Net Application's data for April is out, and it shows that Google Chrome is the only browser making any real usage gains. Why?
By the end of April, Chrome had a usage share of 6.7%, gaining a 0.6% share. That might not seem like much, but it's the largest increase that the browser has seen since it was launched, and more than any of the other players can manage.
By comparison, Safari and Firefox can only manage to make tiny gains, while Opera lost a little ground, and Internet Explorer losing a bit more.
But what is it about Chrome that people like? Is it that's a lightweight browser, or the fact that it's pretty secure? Or maybe it's because of its minimalistic look and feel? Or the no-fuss way it updates itself? Is is that it's new? Is it because Google is pushing it hard through various channels?
It's hard to tell. Having spoken to a number of recent converts to Google Chrome, it seems that the minimalistic nature of the browser is certainly one attractive feature. Tech geeks aside, people are more interested in web content than they are the browser.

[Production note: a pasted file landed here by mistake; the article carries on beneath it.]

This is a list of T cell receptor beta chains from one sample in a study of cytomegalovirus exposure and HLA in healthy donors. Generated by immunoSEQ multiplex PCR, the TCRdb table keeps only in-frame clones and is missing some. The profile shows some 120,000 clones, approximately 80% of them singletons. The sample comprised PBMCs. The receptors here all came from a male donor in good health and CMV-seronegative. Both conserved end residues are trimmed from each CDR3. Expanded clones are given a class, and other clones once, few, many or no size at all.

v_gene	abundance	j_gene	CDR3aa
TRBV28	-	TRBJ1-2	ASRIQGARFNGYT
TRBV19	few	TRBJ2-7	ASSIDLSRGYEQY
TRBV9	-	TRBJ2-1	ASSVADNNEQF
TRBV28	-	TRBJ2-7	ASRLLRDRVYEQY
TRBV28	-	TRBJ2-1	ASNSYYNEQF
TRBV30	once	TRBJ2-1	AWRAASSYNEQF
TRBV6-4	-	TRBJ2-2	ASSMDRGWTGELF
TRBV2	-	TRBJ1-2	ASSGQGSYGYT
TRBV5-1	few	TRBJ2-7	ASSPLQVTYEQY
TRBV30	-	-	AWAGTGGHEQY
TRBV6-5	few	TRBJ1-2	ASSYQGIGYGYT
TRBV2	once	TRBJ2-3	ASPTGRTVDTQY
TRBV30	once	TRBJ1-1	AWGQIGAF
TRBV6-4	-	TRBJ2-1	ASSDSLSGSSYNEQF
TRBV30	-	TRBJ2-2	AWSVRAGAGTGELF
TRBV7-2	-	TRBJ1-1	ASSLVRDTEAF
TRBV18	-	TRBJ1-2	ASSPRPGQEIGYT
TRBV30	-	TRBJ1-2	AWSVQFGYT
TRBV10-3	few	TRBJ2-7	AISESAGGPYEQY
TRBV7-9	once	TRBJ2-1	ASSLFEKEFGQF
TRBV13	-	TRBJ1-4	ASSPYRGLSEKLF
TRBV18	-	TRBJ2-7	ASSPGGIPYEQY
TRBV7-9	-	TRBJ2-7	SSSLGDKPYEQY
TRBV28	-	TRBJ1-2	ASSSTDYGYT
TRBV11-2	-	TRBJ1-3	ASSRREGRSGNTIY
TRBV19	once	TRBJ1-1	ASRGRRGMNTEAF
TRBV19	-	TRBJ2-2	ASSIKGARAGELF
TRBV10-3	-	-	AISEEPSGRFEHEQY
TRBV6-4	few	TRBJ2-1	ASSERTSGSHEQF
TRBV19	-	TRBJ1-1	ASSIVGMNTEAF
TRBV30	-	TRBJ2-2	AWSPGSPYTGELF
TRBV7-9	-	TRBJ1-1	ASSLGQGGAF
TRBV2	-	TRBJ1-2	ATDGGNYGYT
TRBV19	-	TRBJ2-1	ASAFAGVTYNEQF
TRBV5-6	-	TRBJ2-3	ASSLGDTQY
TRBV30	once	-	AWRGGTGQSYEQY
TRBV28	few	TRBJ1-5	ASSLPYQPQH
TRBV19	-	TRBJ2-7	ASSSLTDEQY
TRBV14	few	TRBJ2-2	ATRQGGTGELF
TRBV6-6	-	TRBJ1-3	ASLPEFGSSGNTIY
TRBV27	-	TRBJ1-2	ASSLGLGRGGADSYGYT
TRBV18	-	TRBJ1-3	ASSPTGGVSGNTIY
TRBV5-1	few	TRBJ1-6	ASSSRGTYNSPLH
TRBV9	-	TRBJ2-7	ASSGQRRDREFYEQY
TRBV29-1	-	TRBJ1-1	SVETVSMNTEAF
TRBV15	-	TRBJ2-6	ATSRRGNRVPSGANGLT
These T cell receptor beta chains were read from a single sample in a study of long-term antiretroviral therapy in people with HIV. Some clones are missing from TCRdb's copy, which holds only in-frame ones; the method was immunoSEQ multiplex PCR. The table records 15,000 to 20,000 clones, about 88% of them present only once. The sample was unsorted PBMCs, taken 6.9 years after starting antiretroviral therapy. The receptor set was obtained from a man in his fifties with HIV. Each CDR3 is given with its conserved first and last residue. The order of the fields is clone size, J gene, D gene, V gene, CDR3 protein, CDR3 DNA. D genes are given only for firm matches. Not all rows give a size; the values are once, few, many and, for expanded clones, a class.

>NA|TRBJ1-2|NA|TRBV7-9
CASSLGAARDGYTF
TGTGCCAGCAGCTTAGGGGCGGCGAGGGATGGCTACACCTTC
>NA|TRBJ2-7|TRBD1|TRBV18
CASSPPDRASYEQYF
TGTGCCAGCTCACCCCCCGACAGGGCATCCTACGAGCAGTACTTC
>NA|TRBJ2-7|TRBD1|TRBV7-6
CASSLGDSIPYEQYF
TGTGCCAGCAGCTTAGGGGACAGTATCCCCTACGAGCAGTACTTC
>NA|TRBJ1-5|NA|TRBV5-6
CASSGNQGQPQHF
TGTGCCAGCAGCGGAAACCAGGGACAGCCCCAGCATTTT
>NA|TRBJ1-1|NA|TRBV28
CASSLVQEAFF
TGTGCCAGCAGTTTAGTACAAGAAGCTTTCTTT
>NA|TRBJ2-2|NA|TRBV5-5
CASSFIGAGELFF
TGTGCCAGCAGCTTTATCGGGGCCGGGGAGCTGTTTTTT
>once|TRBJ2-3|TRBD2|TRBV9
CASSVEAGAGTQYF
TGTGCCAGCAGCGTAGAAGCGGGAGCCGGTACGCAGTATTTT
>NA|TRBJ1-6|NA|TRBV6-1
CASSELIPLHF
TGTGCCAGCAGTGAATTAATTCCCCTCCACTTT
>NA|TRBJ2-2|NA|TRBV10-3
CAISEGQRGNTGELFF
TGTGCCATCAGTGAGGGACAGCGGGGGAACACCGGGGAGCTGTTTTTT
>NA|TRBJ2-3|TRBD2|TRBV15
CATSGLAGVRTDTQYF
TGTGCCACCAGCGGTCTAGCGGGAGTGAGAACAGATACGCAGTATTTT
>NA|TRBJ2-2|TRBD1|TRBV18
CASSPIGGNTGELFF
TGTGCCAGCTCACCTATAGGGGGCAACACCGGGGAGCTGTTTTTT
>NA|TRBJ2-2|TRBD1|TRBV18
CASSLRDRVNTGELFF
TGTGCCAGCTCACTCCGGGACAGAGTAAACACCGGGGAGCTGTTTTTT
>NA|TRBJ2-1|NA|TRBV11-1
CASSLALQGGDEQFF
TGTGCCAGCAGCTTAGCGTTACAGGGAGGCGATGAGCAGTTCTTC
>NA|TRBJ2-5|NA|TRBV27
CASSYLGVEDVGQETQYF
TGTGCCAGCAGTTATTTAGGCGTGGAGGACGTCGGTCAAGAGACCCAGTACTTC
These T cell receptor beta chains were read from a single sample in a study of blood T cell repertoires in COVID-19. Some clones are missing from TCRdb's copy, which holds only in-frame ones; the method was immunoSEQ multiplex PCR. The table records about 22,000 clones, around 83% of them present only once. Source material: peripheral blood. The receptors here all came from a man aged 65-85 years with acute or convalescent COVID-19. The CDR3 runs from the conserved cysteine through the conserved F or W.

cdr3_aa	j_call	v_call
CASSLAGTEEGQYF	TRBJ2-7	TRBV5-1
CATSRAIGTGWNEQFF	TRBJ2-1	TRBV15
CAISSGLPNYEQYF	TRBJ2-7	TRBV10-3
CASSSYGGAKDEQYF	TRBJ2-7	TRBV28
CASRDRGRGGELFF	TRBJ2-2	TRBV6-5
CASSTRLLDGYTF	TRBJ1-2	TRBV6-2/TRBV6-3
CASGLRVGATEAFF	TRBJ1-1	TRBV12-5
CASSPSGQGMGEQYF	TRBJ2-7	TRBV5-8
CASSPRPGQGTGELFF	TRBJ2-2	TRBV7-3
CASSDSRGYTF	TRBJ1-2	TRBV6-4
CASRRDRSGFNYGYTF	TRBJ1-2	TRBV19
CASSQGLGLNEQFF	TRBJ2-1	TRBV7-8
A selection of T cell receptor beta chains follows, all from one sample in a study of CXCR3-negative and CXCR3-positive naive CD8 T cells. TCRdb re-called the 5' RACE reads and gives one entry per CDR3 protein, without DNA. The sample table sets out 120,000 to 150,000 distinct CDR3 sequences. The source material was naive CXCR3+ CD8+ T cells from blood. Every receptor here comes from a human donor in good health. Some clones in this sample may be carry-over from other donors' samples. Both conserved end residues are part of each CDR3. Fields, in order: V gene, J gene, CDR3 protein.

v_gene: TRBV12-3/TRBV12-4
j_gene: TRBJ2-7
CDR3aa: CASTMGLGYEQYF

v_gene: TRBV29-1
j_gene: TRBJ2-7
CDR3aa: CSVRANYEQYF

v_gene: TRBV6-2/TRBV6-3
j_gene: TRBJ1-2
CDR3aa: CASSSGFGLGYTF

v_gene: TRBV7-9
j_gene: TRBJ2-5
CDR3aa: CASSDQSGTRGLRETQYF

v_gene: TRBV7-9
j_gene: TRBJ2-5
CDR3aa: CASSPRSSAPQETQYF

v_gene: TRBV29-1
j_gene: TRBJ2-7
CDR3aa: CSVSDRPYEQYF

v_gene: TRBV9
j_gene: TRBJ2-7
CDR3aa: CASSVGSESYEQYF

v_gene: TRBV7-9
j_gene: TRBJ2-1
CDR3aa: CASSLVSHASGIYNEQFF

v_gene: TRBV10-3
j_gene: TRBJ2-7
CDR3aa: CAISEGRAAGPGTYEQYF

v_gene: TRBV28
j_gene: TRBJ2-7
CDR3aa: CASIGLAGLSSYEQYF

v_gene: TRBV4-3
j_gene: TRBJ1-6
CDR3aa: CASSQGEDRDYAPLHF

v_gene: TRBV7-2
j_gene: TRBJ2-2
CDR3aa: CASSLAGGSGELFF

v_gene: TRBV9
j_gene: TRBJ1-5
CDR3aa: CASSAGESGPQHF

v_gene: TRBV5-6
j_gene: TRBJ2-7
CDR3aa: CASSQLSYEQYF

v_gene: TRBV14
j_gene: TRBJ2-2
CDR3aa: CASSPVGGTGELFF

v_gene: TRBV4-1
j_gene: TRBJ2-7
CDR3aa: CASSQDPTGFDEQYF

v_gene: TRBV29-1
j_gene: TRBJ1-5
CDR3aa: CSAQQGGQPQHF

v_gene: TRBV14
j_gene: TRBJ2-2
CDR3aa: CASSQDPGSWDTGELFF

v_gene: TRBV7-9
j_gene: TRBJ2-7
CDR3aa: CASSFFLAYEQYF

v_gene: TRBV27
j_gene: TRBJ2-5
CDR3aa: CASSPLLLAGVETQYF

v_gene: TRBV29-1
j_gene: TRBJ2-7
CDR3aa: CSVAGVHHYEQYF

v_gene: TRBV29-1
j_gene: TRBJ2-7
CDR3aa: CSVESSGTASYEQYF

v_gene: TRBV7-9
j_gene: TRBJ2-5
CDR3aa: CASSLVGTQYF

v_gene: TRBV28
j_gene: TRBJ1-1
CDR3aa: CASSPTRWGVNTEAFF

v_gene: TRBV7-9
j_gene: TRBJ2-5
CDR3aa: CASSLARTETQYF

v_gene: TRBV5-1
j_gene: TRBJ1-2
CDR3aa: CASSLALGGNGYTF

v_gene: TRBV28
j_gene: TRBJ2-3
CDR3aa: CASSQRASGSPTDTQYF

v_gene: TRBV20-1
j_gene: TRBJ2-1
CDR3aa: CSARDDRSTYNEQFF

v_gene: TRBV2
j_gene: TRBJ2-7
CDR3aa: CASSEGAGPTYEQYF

Looking at the current trends, I'm wondering if there's not a market for a "lite" version of the top browsers - Firefox would be the main candidate for the "lite" treatment. Rip out everything but the basics needed for browsing. Think it couldn't work? Don't be so sure! There doesn't seem to be a shortage of folks browsing the web on devices with tiny screens using very basic browsers.
... or maybe Chrome is all the "lite" browser people need ...
Net Applications measures operating system usage by tracking computers that visit the 40,000 sites monitored for clients, which represents a pool of about 160 million unique visitors each month. This data is then weighted based on the estimated size of each country’s Internet population.